CVSS - The Vector String
Vulnerabilities are defined in terms of an ID, a Name, Description and other details including platform info. Consumers of the data in a vulnerability description need to know the conventions for capturing the relevant information about the software affected, how the vulnerability affects other systems, and what has transpired since the information has been made public.
Here we’re going to look at how vendors arrive at a ‘CVSS score’ - yes, there’s a formula for doing this; in fact there are several, and they’ve been honed in successive versions of the CVSS, where the current version is 3.1 and is discussed here.
Here’s an example of a vector string: CVSS:3.1/AV:L/AC:L/PR:L/UI:N/S:U/C:H/I:N/A:H
It’s taken from here: https://nvd.nist.gov/vuln/detail/CVE-2022-22977 - nothing specific about this entry in the NVD that makes me share it here...
Vector String Components
Inherently the Vector String is a complex-looking combination of several constituent parts - at a high level 3 ‘groups’:
- Base Metrics
- Environmental Metrics
- Temporal Metrics
Below, we’ll look at how these are constructed.
Base Metric Group
The bulk of the scoring in CVSS and often the most used element is the Base Score. This involves:Exploitability, Impact and Scope of the vulnerability.
AV - Attack Vector: one of
N - Network: attack can originate via a network - often classed as ‘remote exploit’;
A - Adjacent: maximum 1 hop away via a remote technology [WiFi; Bluetooth; Ethernet; etc.];
L - Local: not network, but within the system - attack originates within the system;
P - Physical: requires physical access to the system - usually plugging in a peripheral device
AC - Access Complexity: one of
L - Low: not difficult to exploit - no special conditions necessary (higher risk).
H - High: difficult to exploit and needs certain conditions to be satisfied in order to exploit
PR - Privileges Required: one of
N - None: represents the highest level of risk (no privileges required to gain access!).
L - Low: medium level of risk
H - High: high-level privileges required (lower risk calculation)
UI - User Interaction: one of
N - None: higher risk;
R - Required - lower risk since e.g. social engineering required to gain access
S - Scope
U - Unchanged: exploitation of component will not impact other systems
C - Changed: exploitation affects other elements
Impact Assessment - CIA elements:
C - Confidentiality:
H - high: significant impact on confidentiality of the device);
L - low;
N - None
I - Integrity:
H / L / N
A - Availability:
H / L / N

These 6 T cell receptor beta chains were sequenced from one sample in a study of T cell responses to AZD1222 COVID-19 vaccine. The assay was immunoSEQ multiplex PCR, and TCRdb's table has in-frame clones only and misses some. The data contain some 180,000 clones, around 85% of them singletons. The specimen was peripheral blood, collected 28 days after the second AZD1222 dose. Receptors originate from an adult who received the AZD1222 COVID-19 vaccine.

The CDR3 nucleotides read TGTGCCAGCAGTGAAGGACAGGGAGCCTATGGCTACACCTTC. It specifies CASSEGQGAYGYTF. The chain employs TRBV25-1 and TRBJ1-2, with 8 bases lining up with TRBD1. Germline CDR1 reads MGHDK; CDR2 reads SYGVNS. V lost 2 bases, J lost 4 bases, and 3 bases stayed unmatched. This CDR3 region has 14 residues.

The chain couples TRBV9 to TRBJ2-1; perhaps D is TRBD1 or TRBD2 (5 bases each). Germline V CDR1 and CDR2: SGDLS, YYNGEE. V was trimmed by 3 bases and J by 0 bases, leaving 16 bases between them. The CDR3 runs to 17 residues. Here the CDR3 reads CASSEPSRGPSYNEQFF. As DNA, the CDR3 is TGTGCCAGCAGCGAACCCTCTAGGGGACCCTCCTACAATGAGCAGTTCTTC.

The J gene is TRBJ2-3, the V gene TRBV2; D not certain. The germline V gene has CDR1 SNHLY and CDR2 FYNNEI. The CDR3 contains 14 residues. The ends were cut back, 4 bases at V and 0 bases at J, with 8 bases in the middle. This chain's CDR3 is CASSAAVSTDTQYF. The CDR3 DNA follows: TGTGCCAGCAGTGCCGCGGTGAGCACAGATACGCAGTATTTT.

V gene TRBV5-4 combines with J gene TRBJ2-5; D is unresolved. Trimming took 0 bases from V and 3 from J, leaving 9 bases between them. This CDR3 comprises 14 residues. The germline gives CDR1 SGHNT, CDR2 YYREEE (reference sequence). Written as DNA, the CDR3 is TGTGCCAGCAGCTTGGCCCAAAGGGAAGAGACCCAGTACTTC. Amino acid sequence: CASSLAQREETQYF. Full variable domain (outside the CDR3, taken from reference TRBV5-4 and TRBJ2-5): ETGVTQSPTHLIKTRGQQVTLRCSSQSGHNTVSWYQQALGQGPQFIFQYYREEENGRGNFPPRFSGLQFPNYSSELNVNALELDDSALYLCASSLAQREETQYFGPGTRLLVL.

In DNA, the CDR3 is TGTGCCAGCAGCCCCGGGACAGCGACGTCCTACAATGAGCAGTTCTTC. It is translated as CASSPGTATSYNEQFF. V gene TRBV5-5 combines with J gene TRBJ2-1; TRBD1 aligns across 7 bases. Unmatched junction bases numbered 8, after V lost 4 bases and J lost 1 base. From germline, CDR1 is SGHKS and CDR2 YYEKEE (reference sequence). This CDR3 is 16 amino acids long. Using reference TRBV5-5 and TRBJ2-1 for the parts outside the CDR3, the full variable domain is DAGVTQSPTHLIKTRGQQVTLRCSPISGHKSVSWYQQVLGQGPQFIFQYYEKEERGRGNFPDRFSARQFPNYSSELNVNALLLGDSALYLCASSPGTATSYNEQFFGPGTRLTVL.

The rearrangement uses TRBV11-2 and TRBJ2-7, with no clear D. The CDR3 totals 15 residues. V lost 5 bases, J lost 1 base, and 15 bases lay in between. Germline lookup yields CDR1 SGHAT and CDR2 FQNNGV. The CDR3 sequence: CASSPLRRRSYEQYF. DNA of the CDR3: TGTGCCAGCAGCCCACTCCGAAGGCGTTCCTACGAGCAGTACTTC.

Until now, the ‘CVSS score’ is a reflection of the impact of the vulnerability on a device. This score should be modifiable if, for example, a patch is or is not available, and whether the threat is imminent (threat actors already have weaponised exploit code). This is where we employ Temporal (and also Environmental - later) metrics.
Here we have 3 specific assignments:
E - Exploit code maturity:
X - not defined;
H - high;
F - functional
P - PoC;
U - unproven
RL - Remediation level:
X - not defined;
U - unavailable;
W - workaround;
T - temp fix;
O - official fix
RC - Report confidence:
X - not defined: high risk;
C - confirmed: high risk;
R - reasonable: lower risk;
U - unknown: lowest risk
Requirements - Impact Subscore Modifiers
Most people will understand the concept of the CIA ‘triad’: Confidentiality; Integrity; Availability - being the cornerstones of how information systems are described, and against how risk can be determined.
So if a system is required to have High Integrity, it may need to be relied on for very accurate data, and any erroneous data could have large consequences. Similarly a system with low availability may be a simple blogging site, and its being down is not a huge problem. These aspects of the system in review can be conveyed in the Impact Subscore Modifiers portion of the Environmental metrics, in the CIA nomenclature and an 'R' postfix.
In order to properly reflect the impact of a vulnerability within a defined system, analysts can apply relevant modifiers to the Base Metrics.
So, we can take the list of Base Metric elements, and apply a ‘M’ as a prefix (such that AV becomes ‘MAV’ - Modified Access Vector), then all the possible values are consistent with the Base Metric ‘Access Vector’. According to the analyst’s requirements per system or environment, the values can be modified for each Base Metric, and a revised CVSS overall score is computed.
Now that we understand the elements of the scoring let’s view the actual NIST / NVD calculator - this time for CVE-2022-30190, and take a look at how modifying certain facets alters the overall score. This is the so-called ‘Folina’ vulnerability in the MS Diagnostic Toolkit.
From this page we see the following structure for the 7.8 CVSS score.
If we however, confirm that there is a workaround, and that practically we can exploit the vulnerability remotely (through social engineering), then we obtain a higher score:
The outcome of this exercise is that of being able to adjust the severity of certain vulnerabilities dependent on our own local environment & configuration (in this case there is a workaround - by adjusting the Windows registry).
References: CVSS 3.1 specification: https://www.first.org/cvss/v3.1/specification-document